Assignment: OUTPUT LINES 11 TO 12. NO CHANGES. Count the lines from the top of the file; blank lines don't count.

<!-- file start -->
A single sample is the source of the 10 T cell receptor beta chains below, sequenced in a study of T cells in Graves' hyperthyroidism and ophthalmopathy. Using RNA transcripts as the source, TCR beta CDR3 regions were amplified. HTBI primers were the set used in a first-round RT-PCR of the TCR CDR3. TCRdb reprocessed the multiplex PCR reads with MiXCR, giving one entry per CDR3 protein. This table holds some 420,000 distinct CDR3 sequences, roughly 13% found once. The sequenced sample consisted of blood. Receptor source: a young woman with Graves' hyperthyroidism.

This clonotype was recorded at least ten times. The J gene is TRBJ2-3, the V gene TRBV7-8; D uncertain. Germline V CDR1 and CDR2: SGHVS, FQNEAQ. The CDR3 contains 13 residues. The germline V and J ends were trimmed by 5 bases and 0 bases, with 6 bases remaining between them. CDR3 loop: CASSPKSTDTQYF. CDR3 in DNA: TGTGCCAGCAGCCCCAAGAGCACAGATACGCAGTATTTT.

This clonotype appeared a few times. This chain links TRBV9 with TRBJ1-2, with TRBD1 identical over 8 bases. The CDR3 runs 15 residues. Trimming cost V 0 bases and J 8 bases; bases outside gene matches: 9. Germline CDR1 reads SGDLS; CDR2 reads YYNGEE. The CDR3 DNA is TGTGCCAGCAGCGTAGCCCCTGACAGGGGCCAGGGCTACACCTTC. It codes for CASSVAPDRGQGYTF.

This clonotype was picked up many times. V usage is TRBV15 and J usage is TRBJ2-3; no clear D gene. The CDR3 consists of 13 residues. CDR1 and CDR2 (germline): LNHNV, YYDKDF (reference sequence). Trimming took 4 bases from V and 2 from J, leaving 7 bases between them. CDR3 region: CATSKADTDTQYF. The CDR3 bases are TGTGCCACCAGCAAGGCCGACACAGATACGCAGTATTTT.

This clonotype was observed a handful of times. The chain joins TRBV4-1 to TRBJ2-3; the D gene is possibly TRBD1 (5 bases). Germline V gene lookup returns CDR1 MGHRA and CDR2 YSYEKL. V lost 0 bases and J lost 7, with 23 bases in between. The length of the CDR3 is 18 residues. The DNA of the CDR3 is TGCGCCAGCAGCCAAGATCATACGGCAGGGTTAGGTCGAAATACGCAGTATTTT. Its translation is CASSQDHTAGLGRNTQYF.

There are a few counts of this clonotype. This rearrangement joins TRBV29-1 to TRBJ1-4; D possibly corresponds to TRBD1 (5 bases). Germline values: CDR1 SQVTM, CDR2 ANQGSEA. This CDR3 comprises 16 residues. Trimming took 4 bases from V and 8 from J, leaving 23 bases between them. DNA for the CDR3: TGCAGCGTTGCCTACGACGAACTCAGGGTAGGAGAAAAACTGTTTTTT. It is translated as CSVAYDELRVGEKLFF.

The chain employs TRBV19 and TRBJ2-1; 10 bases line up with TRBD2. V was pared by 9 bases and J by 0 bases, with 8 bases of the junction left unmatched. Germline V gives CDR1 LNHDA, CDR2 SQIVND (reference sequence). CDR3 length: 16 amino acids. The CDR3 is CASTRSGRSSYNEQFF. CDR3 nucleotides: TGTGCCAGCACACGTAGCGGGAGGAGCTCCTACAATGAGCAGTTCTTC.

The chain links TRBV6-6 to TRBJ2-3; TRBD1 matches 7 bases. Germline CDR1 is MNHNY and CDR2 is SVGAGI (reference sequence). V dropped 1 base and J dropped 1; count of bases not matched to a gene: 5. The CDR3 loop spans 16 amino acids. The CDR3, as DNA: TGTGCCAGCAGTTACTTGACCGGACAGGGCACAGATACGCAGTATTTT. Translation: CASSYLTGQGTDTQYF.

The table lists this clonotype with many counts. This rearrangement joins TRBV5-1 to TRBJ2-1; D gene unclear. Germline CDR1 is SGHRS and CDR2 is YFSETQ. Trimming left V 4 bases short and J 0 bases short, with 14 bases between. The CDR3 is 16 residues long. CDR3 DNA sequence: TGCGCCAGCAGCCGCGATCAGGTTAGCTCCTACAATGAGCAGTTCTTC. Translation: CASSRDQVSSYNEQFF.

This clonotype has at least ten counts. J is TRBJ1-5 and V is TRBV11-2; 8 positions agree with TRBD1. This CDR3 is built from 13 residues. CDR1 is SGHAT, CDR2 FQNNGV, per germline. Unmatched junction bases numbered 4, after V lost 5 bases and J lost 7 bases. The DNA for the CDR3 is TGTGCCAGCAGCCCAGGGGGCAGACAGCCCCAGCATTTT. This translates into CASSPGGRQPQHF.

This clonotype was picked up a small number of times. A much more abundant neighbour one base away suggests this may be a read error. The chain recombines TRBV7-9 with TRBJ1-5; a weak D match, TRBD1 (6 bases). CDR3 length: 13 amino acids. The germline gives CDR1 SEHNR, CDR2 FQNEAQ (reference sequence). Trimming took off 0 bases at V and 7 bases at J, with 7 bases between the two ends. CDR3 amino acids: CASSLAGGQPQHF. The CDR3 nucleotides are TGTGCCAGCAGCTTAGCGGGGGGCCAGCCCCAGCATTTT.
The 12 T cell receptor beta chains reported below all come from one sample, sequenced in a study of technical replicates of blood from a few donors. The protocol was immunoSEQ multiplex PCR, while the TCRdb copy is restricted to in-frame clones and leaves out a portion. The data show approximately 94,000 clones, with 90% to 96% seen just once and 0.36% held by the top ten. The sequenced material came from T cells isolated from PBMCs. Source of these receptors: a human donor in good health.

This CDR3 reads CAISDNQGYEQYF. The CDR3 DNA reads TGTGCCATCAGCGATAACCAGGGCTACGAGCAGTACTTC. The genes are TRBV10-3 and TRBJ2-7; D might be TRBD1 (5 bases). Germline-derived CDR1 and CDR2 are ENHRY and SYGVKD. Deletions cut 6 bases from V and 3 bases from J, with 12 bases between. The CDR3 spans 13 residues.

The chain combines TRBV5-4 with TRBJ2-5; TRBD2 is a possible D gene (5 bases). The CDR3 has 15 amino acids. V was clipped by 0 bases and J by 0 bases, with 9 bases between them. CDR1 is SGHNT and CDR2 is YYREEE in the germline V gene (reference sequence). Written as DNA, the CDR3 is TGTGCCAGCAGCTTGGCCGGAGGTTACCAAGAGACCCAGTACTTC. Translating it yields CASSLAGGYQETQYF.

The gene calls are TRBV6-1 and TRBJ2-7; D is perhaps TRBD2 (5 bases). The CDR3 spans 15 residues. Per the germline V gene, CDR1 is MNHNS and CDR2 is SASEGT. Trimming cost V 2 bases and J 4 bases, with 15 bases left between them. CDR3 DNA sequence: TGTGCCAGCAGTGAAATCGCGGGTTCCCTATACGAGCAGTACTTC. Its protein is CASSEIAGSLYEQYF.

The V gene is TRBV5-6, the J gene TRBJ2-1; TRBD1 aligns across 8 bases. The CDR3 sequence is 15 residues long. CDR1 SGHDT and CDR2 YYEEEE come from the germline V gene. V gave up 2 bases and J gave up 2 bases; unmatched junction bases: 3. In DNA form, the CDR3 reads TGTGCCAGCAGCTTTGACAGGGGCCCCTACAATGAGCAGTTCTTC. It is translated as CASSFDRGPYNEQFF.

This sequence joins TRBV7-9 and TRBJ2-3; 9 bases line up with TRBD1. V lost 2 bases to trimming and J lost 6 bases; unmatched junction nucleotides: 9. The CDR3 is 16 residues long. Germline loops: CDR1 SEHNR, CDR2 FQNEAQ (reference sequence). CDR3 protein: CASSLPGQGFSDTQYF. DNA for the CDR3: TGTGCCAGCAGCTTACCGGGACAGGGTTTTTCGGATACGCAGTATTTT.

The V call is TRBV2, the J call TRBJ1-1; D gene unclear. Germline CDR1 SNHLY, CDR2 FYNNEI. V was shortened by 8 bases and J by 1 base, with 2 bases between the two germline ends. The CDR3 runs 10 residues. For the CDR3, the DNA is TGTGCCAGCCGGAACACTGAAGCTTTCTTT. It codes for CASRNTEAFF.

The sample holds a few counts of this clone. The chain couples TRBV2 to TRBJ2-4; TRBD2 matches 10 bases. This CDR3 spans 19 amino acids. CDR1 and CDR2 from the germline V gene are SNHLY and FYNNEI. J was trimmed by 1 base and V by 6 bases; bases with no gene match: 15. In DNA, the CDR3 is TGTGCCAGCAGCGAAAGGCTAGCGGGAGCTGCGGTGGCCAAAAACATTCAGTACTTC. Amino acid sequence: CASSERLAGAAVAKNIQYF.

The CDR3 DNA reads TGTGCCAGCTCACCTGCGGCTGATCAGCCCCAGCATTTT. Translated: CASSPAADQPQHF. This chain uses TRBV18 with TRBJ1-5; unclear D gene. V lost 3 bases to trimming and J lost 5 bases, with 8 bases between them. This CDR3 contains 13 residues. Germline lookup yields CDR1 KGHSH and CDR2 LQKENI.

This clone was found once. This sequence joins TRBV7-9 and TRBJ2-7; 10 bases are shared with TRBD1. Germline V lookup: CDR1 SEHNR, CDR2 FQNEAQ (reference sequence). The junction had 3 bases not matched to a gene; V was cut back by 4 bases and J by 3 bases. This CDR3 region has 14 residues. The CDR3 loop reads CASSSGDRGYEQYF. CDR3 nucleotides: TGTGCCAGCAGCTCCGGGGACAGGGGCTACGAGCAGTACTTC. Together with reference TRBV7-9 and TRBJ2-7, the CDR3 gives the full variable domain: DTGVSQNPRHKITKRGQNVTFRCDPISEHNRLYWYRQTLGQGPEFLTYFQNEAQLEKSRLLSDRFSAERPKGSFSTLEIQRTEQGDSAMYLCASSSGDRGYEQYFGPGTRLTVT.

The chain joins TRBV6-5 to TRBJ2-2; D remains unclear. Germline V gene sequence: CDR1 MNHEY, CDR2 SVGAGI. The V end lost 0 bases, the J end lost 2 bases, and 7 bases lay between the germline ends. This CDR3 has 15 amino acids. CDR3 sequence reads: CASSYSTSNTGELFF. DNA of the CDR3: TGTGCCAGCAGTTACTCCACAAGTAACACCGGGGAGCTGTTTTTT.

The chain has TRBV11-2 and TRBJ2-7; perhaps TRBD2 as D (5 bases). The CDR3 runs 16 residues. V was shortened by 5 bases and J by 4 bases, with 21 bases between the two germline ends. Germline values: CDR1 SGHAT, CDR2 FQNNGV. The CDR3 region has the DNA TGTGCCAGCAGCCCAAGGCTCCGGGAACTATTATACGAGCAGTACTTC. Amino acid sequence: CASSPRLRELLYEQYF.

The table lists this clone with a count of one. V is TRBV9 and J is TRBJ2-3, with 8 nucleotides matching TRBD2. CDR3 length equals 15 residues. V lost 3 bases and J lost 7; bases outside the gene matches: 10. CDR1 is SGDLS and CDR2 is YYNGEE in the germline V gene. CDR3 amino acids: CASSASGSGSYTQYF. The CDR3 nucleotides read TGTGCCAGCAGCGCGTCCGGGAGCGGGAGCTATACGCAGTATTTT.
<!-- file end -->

This clonotype was picked up a small number of times. A much more abundant neighbour one base away suggests this may be a read error. The chain recombines TRBV7-9 with TRBJ1-5; a weak D match, TRBD1 (6 bases). CDR3 length: 13 amino acids. The germline gives CDR1 SEHNR, CDR2 FQNEAQ (reference sequence). Trimming took off 0 bases at V and 7 bases at J, with 7 bases between the two ends. CDR3 amino acids: CASSLAGGQPQHF. The CDR3 nucleotides are TGTGCCAGCAGCTTAGCGGGGGGCCAGCCCCAGCATTTT.
The 12 T cell receptor beta chains reported below all come from one sample, sequenced in a study of technical replicates of blood from a few donors. The protocol was immunoSEQ multiplex PCR, while the TCRdb copy is restricted to in-frame clones and leaves out a portion. The data show approximately 94,000 clones, with 90% to 96% seen just once and 0.36% held by the top ten. The sequenced material came from T cells isolated from PBMCs. Source of these receptors: a human donor in good health.